Careers at Goodyear
Goodyear’s mission is to increase the value of its brands for everyone with market-driven innovation, delivering the highest quality tires and related products/services for its customers and consumers.
Goodyear is a provider of tires. The firm operates four reportable business segments: North America; Europe, Middle East, and Africa (EMEA); Asia Pacific; and Latin America.
In 1839 Charles Goodyear, a hardware merchant from Philadelphia, discovered that the addition of sulfur and heat changes the consistency of rubber, making it weatherproof. This was eventually referred to as the vulcanization process. In 1898, businessman Frank A. Seiberling observed the popularity of bicycles and decided to launch a rubber tire company, using Goodyear’s process.
Seiberling founded the The Goodyear Tire & Rubber Company, naming it after Charles. He borrowed $3,500 from his brother to buy a seven-acre tract for its first factory, located in East Akron, Ohio. Production began with only 13 employees, with a product portfolio consisting of carriage and bicycle tires, horseshoe pads, and poker chips. After a month, sales reached $8,246, a strong amount.
In 1901 Goodyear supplied Henry Ford with racing tires. It then began making tires for the first automobiles, outfitting Ford’s Model T vehicles. Its products were popular because they required little maintenance and were easily detachable. By 1916 Goodyear had become the world’s largest tire company. By 1926 it was the world’s largest rubber company, period.
In 1927 Goodyear capitalized on its success by going public, becoming listed on the New York Stock Exchange. Over the next few decades it pioneered many innovations, including tundra tires for small aircraft (with low inflation pressure), and became a multinational corporation. Of the top five U.S. tire firms in 1970, it is the only one that remains independent to this day.
Benefits at Goodyear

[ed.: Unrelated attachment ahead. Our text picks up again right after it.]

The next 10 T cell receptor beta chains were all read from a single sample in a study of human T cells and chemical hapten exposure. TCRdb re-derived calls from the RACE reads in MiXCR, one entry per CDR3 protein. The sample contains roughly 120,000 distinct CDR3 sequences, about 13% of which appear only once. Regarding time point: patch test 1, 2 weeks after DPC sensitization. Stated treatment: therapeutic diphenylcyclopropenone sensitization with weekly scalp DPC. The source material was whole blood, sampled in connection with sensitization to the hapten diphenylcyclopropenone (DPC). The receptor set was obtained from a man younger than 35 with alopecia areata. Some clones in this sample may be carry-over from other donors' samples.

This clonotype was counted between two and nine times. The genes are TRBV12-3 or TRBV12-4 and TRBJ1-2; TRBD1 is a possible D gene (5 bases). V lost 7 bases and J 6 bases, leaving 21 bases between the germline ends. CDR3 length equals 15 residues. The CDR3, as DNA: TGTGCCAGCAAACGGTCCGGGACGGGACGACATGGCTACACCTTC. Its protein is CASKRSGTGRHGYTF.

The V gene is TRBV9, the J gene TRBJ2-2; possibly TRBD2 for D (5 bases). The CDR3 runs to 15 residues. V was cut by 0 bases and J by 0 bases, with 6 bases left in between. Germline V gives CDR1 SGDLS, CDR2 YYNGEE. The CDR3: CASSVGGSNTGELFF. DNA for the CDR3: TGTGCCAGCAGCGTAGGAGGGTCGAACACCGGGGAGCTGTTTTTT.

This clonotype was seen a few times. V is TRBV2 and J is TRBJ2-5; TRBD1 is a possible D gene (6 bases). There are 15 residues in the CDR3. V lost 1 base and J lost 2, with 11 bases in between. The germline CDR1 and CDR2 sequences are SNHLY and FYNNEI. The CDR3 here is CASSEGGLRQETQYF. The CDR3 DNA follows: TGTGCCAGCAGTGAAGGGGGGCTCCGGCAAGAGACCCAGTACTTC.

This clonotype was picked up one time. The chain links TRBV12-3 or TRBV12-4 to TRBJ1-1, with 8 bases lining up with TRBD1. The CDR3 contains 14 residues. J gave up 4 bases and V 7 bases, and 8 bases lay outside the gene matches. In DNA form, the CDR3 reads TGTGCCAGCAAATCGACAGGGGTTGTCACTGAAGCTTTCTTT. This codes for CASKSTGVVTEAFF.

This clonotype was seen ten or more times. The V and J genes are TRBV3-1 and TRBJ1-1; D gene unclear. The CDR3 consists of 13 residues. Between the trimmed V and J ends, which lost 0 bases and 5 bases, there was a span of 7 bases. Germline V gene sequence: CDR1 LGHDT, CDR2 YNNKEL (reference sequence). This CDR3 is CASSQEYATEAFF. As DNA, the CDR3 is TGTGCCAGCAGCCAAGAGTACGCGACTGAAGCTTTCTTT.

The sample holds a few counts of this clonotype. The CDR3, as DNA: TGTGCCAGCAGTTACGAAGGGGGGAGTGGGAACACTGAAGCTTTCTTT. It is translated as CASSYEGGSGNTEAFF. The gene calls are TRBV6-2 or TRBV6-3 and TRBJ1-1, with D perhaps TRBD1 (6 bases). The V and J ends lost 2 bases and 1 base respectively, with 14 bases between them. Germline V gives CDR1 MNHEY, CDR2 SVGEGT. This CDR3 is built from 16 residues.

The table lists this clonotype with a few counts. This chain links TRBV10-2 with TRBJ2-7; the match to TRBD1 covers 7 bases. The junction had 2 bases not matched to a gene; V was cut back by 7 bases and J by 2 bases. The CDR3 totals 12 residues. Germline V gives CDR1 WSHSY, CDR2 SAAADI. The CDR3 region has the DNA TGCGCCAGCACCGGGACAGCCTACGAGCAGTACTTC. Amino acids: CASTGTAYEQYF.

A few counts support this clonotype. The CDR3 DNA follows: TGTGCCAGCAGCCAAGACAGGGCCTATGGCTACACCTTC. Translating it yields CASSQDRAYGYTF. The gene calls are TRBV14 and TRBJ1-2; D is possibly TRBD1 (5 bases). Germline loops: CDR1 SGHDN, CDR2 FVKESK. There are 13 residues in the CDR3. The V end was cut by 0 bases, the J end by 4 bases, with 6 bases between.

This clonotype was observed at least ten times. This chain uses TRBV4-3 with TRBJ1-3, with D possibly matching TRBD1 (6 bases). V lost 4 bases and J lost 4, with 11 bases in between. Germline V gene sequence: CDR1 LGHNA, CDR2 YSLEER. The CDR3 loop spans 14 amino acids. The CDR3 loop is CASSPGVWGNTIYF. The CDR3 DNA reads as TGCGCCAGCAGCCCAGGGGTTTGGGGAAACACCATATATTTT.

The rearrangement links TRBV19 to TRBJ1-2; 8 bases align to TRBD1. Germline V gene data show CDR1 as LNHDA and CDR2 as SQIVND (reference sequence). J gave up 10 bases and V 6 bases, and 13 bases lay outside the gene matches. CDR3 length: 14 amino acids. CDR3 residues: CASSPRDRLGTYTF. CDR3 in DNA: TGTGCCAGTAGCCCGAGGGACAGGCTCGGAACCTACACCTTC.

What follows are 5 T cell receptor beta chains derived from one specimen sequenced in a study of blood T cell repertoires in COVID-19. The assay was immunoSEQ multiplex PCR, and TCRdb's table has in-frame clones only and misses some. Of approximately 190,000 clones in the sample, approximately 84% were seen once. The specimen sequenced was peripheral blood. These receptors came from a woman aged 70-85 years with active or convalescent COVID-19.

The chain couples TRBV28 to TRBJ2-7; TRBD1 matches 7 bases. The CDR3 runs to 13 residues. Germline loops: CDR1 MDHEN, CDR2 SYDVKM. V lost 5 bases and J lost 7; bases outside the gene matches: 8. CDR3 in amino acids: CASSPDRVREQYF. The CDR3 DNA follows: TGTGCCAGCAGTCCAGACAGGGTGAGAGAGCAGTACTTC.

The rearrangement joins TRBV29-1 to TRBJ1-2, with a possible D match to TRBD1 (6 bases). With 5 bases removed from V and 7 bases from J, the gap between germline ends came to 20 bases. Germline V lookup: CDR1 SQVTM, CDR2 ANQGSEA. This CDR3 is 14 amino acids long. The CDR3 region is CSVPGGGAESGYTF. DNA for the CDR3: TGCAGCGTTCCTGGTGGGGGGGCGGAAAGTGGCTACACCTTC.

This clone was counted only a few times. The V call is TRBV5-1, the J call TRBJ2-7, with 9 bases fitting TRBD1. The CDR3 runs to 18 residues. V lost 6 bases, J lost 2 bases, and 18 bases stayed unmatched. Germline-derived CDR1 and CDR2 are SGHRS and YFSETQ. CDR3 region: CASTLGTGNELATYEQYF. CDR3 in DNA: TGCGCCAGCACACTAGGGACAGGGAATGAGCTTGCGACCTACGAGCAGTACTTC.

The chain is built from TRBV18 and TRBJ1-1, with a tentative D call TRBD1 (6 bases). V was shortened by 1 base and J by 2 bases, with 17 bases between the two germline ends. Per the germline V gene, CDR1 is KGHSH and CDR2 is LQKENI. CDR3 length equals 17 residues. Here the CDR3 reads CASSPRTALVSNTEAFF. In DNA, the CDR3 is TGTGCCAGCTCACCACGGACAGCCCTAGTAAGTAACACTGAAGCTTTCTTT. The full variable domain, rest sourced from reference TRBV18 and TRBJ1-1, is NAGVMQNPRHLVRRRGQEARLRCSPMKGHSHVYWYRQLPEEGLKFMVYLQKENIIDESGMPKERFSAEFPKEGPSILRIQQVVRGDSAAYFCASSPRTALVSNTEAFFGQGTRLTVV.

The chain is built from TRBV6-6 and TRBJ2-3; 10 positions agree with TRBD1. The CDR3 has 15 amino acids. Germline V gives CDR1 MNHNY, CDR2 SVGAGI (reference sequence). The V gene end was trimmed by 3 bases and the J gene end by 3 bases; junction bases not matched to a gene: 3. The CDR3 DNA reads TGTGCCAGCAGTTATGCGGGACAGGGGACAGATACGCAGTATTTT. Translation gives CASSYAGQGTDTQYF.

Business model of Goodyear
Goodyear has a mass market business model, with no significant differentiation between customer segments. The company targets its offerings at firms across industries and sizes.
Goodyear offers four primary value propositions: accessibility, innovation, risk reduction, and brand/status.
The company creates accessibility by providing a wide variety of options. It produces a broad range of consumer tires under the brands Goodyear, Fulda, Dunlop tires, Sava, Kelly Tires, and Debica. It also manufactures a wide range of specialty tires, including aviation tires, commercial truck tires, off-the-road tires, racing tires, and RV tires. Its products are developed for numerous transportation categories, including automobiles, trucks, buses, aircraft, motorcycles, earthmoving and mining equipment, farm implements, industrial equipment, and other applications.
The company places a strong emphasis on innovation. In 2015 it was granted 669 new patents worldwide and introduced 44 new products. It develops many of its cutting-edge products at two Innovation Centers in Akron, Ohio, and Colmar-Berg, Luxembourg and two development centers in Hanau, Germany and Hebron, Ohio. Some of its recent innovations include the following:
- Air Maintenance Technology (AMT) -- A self-inflating tire system that enables tires to remain inflated at the optimum pressure without the need for electronics, external pumps, or driver intervention.
- Rice Husk Ash Silica – Ash silica left over from the burning of rice husks that can be used to produce electricity, representing an eco-friendly source of silica for tires.
- Electric Vehicle Tire Technology – An electric vehicle concept tire that reduces noise.
- Multi-Piece Cushion – A cushion that contains three layers, including one that acts as a barrier that extends a product's shelf life – a significant benefit for retreaders.
- Interlaced Strip Technology – Technology featuring an innovative belt reinforcement in the crown area of the tire that enables the tire to carry up to 10% more load.
- BioIsoprene-- A bio-based alternative for petroleum-derived isoprene; it can be used for the production of synthetic rubber and other elastomers, reducing the tire industry's dependence on oil-derived products.